Aberdeen Cycle Forum have been in touch over Aberdeen’s recent resurrection of a 15-year-old road building plan – which was already several decades out of date when it was first mooted. in this guest post, Rachel Martin explains more.
The Aberdeen City Council plans to build a dual-lane carriageway straight into the centre of Aberdeen. This is part of a road project known as the Berryden Corridor, a plan that is now 15 years old. It will see roads widened to make more space for motor vehicles, it will sever links between the two campuses of the University of Aberdeen, and it will go straight past Skene Square Primary School, increasing children’s exposure to toxic air pollution.
Building more roads to address congestion is transport policy from the 1960s and 1970s. We know this strategy doesn’t work to solve traffic problems because it encourages more people to drive which in turn creates more congestion. This is known as induced demand and is incredibly regressive transport policy. Furthermore, the plan is already 15 years old. Since then, laws have changed, environmental regulations have changed, the ill-health effects of air pollution are better understood, our understanding of traffic and transport has changed, and the problems of climate change, air pollution, and obesity have become more severe and more urgent.
The council’s plan is inconsistent with their own vision for the city. In the council’s SUMP (Sustainable Urban Mobility Plan) they talk of redistributing road capacity to sustainable modes of transport.
“The opening of the Aberdeen Western Peripheral Route (AWPR) offers a unique opportunity to re-think and redesign Aberdeen’s transport network. With the new road offering a mechanism by which to transfer a sizeable proportion of through traffic to the outskirts of the city, significant traffic reduction is being realised on urban corridors, offering opportunities for this currently available capacity to be redistributed to sustainable modes of transport, thus influencing, in a positive way, how people access and move around the city. The benefits of this billion-pound investment will gradually erode should traffic be allowed to continue to grow to fill the space that has been created.”
The Berryden Corridor plan completely fails to deliver this vision in the SUMP. Building more roads for motor vehicles will not encourage active travel in Aberdeen. Indeed dual carriageways are particularly unattractive to cyclists and pedestrians because of the perceived danger and are more likely to discourage active travel. Sustainable transport is about much more than one road in the city centre; it’s about creating a network of connections for active travel throughout the city. If you separate these destinations with dual-lane carriageways it creates an impermeable barrier for pedestrians and cyclists.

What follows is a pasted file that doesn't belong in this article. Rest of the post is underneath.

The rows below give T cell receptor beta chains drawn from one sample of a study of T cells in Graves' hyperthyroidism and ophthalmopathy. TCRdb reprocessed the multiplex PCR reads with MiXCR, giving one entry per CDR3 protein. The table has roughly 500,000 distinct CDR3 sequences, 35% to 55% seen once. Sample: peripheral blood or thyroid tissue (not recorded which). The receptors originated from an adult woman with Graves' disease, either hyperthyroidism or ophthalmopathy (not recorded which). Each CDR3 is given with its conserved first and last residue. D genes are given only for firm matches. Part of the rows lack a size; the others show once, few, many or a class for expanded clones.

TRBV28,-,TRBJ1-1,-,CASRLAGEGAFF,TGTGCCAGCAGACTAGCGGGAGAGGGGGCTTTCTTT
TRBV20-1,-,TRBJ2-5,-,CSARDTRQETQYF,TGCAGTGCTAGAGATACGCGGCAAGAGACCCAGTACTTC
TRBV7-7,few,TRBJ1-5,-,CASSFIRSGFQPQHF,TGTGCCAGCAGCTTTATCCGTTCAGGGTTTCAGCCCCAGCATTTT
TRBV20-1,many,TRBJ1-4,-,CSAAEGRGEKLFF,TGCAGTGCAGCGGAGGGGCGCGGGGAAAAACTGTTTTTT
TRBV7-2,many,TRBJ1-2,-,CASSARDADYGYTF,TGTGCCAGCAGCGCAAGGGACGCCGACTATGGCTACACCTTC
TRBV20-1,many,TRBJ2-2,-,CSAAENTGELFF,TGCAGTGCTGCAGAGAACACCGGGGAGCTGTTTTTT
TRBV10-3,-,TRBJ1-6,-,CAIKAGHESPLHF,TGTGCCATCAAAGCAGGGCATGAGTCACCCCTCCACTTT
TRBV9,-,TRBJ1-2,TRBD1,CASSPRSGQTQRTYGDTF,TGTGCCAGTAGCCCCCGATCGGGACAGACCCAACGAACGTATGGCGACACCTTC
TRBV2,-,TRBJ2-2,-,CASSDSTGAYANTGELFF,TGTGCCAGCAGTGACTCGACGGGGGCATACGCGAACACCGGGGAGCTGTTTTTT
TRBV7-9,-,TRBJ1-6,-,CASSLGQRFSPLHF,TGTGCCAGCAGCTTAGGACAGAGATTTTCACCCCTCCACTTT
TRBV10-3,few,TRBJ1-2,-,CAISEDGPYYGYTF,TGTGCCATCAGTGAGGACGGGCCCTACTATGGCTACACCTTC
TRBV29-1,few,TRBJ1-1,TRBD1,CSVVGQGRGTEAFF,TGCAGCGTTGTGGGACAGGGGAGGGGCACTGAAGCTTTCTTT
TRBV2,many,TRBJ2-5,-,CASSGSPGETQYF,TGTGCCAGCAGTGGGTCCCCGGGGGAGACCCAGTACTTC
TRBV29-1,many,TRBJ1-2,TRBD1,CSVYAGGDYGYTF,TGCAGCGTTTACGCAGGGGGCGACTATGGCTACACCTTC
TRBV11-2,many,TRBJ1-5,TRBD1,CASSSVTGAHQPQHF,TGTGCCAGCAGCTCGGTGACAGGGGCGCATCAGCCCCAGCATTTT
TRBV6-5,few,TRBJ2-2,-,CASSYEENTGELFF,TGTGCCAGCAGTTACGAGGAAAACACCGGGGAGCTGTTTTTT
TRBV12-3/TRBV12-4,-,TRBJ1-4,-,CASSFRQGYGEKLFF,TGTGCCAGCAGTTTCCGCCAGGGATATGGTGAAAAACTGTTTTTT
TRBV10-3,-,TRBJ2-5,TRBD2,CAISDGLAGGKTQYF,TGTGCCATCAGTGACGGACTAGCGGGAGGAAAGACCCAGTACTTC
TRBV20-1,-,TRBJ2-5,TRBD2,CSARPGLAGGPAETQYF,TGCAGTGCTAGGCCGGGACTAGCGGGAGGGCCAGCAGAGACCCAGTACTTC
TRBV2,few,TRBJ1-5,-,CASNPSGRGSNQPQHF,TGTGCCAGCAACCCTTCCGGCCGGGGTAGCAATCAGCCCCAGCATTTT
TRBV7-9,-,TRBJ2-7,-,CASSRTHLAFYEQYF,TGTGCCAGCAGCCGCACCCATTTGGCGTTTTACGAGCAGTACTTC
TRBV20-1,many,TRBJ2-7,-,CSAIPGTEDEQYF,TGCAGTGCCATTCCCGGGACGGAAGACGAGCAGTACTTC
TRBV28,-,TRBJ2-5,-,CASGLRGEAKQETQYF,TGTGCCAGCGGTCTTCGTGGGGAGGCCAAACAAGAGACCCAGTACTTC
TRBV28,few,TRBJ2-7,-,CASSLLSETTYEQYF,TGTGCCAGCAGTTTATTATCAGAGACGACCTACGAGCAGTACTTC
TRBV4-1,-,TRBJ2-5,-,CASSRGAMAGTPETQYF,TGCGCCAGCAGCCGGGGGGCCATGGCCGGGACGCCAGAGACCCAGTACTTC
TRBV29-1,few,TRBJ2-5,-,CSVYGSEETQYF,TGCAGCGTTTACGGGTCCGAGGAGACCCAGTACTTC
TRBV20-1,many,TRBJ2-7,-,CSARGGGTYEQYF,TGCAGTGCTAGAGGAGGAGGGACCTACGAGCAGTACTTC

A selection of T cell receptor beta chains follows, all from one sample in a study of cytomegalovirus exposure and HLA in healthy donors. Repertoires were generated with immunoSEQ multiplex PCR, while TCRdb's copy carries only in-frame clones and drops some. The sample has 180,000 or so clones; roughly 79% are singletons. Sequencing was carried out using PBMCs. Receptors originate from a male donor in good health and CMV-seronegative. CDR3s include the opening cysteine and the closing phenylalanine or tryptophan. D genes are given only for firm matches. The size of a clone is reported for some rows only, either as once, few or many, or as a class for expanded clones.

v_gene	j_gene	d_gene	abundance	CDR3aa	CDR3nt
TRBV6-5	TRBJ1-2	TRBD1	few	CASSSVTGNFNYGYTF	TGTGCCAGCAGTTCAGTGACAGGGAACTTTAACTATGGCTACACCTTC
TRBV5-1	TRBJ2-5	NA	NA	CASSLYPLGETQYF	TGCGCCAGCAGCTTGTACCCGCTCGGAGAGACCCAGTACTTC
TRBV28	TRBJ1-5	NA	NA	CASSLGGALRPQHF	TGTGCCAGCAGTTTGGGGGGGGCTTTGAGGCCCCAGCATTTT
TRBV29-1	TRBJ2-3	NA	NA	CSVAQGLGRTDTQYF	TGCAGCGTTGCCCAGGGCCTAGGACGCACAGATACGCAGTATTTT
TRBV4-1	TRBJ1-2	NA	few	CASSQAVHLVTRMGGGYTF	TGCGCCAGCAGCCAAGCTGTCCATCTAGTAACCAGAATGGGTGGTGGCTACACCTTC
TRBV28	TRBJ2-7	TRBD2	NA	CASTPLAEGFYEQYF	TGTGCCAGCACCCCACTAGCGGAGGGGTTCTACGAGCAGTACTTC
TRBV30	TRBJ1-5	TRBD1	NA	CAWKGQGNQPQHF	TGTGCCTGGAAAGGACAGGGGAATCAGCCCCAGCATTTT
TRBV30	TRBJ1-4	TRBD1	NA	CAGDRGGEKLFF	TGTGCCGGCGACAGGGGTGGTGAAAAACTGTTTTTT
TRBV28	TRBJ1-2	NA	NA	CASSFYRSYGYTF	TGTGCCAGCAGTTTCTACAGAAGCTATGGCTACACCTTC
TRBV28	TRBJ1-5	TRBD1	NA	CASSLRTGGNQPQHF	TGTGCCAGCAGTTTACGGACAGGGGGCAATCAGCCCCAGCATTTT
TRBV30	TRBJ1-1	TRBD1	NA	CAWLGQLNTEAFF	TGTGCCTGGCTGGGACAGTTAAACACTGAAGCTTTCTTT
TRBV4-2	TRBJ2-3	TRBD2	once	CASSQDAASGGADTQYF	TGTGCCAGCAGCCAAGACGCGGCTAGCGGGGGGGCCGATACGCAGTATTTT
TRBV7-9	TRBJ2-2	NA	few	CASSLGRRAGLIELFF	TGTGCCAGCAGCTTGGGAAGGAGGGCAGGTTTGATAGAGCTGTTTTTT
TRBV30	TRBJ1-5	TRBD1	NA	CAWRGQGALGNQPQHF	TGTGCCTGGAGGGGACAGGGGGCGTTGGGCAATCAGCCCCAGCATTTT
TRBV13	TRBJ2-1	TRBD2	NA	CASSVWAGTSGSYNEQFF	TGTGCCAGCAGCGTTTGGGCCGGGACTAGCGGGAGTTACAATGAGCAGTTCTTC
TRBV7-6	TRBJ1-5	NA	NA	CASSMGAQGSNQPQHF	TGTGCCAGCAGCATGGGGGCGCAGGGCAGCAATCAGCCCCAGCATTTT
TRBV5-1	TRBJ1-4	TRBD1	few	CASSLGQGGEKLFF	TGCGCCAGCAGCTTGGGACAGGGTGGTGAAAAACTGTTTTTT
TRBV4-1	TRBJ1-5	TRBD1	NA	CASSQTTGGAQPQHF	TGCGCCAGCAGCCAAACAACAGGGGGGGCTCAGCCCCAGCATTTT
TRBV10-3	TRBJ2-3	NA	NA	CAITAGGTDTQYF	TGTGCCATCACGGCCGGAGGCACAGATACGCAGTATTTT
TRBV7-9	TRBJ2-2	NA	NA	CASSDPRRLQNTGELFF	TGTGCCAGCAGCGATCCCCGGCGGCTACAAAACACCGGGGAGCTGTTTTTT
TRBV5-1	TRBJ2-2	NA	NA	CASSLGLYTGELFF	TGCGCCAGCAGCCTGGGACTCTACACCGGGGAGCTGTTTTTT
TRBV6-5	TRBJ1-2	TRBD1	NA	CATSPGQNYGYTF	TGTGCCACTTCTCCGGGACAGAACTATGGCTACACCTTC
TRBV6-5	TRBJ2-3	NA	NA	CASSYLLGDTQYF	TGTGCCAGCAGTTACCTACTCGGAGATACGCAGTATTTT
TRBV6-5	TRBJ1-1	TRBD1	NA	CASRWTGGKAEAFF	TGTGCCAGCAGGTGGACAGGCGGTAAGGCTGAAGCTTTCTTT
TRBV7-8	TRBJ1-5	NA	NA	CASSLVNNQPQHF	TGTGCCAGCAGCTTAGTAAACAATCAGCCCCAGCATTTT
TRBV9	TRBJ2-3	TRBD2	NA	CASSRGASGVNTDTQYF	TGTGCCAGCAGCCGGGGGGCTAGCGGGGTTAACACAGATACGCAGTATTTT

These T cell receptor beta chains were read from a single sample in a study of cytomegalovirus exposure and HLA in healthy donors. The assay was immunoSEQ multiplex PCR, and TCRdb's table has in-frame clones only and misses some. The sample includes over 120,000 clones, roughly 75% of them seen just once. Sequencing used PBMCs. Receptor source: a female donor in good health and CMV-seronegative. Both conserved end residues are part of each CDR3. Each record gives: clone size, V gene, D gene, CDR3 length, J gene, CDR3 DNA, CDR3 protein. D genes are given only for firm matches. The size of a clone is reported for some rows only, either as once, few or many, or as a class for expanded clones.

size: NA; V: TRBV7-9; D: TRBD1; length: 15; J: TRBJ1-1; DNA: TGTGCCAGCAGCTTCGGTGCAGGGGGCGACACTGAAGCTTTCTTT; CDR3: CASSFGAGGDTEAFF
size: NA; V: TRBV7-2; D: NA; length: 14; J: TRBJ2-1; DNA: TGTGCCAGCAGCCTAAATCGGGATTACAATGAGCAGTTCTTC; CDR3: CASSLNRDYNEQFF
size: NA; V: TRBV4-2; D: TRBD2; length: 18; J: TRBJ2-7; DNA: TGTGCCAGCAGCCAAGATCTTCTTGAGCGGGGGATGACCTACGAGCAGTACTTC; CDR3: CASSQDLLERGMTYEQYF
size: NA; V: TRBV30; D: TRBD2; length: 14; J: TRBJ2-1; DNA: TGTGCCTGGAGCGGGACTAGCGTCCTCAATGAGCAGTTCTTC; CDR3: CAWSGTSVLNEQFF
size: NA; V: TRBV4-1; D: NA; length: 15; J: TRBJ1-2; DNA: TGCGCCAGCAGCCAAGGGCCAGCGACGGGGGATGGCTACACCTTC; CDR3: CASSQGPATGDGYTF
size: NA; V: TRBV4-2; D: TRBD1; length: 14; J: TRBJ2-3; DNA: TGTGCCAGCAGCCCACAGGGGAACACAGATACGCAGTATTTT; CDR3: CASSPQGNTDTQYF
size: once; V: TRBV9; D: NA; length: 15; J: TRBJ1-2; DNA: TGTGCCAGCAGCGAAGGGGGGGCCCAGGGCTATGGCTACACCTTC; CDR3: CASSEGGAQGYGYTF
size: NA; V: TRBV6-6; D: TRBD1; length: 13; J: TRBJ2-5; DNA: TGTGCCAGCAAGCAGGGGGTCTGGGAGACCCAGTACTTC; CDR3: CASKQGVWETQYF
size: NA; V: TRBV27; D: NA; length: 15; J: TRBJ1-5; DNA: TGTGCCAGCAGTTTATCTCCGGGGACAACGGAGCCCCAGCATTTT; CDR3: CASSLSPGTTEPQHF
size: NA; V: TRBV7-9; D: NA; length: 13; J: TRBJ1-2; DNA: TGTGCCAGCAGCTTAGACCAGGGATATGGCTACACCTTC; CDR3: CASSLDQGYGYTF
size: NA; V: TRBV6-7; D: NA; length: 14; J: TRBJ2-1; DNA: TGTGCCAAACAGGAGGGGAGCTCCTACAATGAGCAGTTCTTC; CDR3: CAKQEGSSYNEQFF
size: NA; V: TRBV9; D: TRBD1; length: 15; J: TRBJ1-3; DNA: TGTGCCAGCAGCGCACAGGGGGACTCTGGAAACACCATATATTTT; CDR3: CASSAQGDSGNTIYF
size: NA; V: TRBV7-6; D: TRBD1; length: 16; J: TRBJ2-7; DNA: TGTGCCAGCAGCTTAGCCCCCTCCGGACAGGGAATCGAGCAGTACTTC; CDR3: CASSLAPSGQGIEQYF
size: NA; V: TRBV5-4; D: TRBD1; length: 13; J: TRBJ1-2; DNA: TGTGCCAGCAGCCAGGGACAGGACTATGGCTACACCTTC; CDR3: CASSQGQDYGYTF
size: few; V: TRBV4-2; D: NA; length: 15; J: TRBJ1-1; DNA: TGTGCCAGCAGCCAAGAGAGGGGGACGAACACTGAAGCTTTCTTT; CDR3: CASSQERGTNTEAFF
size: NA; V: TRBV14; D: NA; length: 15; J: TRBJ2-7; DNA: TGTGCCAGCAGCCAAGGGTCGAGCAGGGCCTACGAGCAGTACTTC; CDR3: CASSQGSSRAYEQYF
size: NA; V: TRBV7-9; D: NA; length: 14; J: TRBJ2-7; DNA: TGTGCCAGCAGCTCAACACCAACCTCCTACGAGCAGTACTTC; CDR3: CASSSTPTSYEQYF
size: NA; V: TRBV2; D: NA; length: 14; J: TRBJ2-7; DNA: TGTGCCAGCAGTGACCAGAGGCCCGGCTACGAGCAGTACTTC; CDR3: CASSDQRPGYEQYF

The Aberdeen Cycle Forum wrote to the city council about the Berryden Corridor project addressing all these failings and more. The 2009 letter is available online: Berryden Corridor Proposals. Here are some quotes from our 10-year-old letter which is just as relevant today:
“It is not clear to us how this proposal ‘locks in’ the benefits of the AWPR and other regional transport schemes, an aim of both the Regional and Local Transport Strategies. These benefits are supposed to include less pressure on the city road network and an opportunity to allocate road space to sustainable modes. This proposal completely fails in this respect.
“The proposed shared cycle and footway crosses seven junctions and involves crossing from one side of the corridor to the other. Cyclists’ progress along this will be tortuous. Any apparent safety gain will be offset by the additional risks facing cyclists as they have to negotiate a succession of side roads. It is not acceptable for cyclists to be shunted onto the pavement and onto such a poor facility. As we stated at the consultation workshops, the priority has to be a solution that creates safe and attractive cycling conditions on the carriageway.”
What can you do?
as well as Transport Strategy (email@example.com) to request they spend the money on building cycling infrastructure rather than more roads for cars which will generate more traffic, more pollution, and more greenhouse gas emissions. You can also contact your local councillor. Their details can be found here: Find Councillor.